The normal routine for visitors to Guatemala:
Step 1: Fly into the international airport in Guatemala City.
Step 2: Get the hell out of Guatemala City.
Onward travel is usually toward Antigua, which is a 45-minute drive away, or a domestic flight to Flores, the gateway town to the Maya ruins at Tikal. For cautious travelers, the various boogeymen of Guatemala City, propped up by warnings from the State Department and in guidebooks' "Dangers and Annoyances" sections are worrisome enough to scurry along as quickly as possible. Being occasionally skittish myself, I can understand.
But does Guatemala City actually offer anything beyond muggings in dark alleys? Turns out it does.
Against the explicit suggestion of my government's resident hysterics, we stayed in the heart of Guate's old town, Zona 1, a short walk from the Parque Central. It turned out to be worth the stated risk.
Our hotel was just around the corner from the elaborate Central Post Office, which elevates the task of purchasing stamps into an activity for which you might care to dress. And it's not just an outing for philetists - it's a nice stop on your way to Parque Central and just one of those little things that gives you a quotidian experience.
Because I realize I just offered up a post office as a reason to visit a city, I'll move quickly along. Parque Central is, simply put, a choice place to hang out. Find a seat on the fountain and watch the world move. Old couples in matching tweeds, young families indulging their kids in sticky sweets, teenage lovebirds, evangelists, workers on break, sellers of Polaroid snapshots, people selling the most fragrant pineapples you'll ever come across - they're all here, strolling and relaxing by turns. Join them.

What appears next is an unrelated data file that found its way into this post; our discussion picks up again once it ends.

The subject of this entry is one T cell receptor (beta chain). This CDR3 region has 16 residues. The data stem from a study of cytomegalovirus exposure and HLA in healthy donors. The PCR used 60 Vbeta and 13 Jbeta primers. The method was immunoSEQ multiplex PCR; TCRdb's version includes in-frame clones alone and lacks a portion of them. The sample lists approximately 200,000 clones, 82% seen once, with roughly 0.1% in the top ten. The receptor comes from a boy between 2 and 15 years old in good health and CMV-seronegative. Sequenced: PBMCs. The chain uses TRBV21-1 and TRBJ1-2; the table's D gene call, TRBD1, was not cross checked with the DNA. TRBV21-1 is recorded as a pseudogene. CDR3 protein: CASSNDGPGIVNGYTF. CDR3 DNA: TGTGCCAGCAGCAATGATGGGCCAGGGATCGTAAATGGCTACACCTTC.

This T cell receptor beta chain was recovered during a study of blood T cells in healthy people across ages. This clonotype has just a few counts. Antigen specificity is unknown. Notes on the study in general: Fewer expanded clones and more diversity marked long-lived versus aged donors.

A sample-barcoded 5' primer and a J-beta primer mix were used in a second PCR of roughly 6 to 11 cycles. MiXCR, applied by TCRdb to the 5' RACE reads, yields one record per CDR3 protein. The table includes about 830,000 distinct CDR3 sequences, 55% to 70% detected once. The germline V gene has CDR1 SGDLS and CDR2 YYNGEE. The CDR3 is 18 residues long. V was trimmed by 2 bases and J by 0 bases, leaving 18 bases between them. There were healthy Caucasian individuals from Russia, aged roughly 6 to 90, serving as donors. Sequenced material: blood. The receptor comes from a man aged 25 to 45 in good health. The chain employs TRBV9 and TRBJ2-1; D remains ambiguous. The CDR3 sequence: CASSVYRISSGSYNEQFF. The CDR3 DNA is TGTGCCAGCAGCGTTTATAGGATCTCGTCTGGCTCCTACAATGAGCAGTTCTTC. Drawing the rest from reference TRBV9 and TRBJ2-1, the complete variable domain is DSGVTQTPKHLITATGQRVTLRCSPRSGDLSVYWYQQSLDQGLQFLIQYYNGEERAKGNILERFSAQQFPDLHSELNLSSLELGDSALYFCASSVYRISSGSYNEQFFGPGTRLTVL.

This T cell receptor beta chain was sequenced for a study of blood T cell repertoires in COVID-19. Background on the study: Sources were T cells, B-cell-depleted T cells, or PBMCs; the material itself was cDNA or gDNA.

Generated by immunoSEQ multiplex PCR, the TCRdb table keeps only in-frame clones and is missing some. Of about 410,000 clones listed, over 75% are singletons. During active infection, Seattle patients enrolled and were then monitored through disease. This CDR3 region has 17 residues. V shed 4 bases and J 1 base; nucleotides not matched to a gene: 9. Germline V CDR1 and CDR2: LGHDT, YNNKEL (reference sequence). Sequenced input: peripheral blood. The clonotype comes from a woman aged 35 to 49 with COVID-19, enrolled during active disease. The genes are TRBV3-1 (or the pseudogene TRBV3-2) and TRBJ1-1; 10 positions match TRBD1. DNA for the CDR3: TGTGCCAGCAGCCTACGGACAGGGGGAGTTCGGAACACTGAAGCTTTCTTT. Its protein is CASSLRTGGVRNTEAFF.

The Catedral Metropolitana flanks the eastern side of the square, and it's worth a look as an excercise in Catholic decorative restraint. It's hard to look at the spare expanses of white paint and not think that after one too many earthquakes (see Antigua), repairing all that gilding and painting just completely lost its appeal.
Just behind the Cathedral is one of my two favorite places to get lost in Guatemala City - the Mercado Central. This labyrinthine market stocks (sometimes to the ceiling) produce, Guatemalan textiles, leather goods, daily necessities and just about everything you could imagine. In terms of physical attractiveness of the building, this is not La Boqueria. But whatever the heaving concrete mass lacks in charm is made up for by the friendly vendors who will slice up a sample when you linger over particularly beautiful fruit and the sheer volume of the beautiful merchandise on display. And, perhaps unsurprisingly, prices are good.
Next up, a place for textile junkies to lose their minds.